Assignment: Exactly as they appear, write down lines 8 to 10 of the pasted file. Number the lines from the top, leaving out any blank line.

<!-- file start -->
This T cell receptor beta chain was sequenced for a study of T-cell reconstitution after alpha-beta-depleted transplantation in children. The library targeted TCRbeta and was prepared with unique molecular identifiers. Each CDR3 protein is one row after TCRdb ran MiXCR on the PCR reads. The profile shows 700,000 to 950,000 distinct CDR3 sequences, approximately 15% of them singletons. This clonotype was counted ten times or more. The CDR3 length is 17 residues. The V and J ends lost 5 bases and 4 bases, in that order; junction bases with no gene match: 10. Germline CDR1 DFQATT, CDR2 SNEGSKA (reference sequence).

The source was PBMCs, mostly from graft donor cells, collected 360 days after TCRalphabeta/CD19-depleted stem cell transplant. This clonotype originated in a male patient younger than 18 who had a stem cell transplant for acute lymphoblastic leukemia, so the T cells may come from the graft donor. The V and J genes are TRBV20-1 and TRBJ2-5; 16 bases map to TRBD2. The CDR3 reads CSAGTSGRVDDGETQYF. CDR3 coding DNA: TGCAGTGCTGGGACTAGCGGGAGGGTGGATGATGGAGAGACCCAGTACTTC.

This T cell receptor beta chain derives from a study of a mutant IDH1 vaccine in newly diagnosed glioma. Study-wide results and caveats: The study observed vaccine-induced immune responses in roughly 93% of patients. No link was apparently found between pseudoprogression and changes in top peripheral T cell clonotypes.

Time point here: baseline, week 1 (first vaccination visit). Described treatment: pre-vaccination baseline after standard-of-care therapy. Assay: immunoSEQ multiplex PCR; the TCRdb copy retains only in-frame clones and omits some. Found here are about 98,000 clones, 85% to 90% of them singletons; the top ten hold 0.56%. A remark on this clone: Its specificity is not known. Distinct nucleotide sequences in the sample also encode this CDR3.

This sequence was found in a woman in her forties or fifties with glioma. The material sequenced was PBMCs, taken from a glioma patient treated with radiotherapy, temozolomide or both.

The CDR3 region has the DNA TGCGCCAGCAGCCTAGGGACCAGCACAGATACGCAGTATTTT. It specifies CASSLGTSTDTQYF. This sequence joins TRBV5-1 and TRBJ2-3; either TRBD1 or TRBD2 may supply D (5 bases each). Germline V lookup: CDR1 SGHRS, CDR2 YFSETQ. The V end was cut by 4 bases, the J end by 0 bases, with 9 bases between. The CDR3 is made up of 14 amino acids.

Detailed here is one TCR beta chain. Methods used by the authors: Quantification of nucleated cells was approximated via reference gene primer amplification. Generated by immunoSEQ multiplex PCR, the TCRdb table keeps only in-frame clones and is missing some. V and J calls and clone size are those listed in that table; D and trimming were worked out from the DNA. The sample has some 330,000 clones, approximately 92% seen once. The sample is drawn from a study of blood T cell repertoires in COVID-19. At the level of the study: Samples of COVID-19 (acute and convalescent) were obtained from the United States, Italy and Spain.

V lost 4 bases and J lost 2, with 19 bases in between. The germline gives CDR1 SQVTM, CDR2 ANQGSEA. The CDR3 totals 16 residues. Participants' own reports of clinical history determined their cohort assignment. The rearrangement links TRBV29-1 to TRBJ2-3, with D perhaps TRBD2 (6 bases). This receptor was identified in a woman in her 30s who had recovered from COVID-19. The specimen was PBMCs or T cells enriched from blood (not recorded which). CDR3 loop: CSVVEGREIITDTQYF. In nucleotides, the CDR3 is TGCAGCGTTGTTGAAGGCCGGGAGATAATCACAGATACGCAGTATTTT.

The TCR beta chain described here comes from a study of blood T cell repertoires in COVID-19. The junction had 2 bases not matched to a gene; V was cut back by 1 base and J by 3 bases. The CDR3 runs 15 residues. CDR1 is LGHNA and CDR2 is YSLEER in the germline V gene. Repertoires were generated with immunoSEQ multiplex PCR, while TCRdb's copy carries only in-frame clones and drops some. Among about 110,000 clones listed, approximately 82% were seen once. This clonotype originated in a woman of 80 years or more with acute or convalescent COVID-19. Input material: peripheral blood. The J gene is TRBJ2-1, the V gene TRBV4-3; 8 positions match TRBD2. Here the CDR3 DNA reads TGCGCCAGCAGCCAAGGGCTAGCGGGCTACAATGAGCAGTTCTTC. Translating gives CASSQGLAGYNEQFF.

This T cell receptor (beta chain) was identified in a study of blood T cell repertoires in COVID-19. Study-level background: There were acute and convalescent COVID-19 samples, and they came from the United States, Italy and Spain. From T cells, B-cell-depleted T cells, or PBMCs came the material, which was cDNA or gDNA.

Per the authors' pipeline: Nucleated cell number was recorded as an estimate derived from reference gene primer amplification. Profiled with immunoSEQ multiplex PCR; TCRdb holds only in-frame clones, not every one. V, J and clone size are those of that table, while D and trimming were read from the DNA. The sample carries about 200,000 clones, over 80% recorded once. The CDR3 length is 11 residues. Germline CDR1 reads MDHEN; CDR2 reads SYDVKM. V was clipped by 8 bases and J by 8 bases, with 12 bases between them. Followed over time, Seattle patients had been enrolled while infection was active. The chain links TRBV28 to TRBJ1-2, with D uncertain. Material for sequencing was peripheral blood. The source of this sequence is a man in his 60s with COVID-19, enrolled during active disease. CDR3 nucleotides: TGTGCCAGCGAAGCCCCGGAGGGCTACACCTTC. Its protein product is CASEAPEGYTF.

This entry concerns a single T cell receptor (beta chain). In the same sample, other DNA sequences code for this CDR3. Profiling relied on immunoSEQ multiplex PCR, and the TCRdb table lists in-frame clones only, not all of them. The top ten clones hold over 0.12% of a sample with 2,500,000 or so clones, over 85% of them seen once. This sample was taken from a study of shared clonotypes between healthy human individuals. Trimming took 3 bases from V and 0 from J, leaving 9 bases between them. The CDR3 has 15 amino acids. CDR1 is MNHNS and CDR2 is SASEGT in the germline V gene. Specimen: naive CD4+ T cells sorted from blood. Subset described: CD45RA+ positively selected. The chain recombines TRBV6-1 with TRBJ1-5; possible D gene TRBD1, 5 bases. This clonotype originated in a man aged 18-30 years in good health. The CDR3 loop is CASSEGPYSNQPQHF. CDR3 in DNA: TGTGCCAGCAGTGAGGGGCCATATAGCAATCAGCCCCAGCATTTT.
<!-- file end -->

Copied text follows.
V lost 4 bases and J lost 2, with 19 bases in between. The germline gives CDR1 SQVTM, CDR2 ANQGSEA. The CDR3 totals 16 residues. Participants' own reports of clinical history determined their cohort assignment. The rearrangement links TRBV29-1 to TRBJ2-3, with D perhaps TRBD2 (6 bases). This receptor was identified in a woman in her 30s who had recovered from COVID-19. The specimen was PBMCs or T cells enriched from blood (not recorded which). CDR3 loop: CSVVEGREIITDTQYF. In nucleotides, the CDR3 is TGCAGCGTTGTTGAAGGCCGGGAGATAATCACAGATACGCAGTATTTT.

The TCR beta chain described here comes from a study of blood T cell repertoires in COVID-19. The junction had 2 bases not matched to a gene; V was cut back by 1 base and J by 3 bases. The CDR3 runs 15 residues. CDR1 is LGHNA and CDR2 is YSLEER in the germline V gene. Repertoires were generated with immunoSEQ multiplex PCR, while TCRdb's copy carries only in-frame clones and drops some. Among about 110,000 clones listed, approximately 82% were seen once. This clonotype originated in a woman of 80 years or more with acute or convalescent COVID-19. Input material: peripheral blood. The J gene is TRBJ2-1, the V gene TRBV4-3; 8 positions match TRBD2. Here the CDR3 DNA reads TGCGCCAGCAGCCAAGGGCTAGCGGGCTACAATGAGCAGTTCTTC. Translating gives CASSQGLAGYNEQFF.

This T cell receptor (beta chain) was identified in a study of blood T cell repertoires in COVID-19. Study-level background: There were acute and convalescent COVID-19 samples, and they came from the United States, Italy and Spain. From T cells, B-cell-depleted T cells, or PBMCs came the material, which was cDNA or gDNA.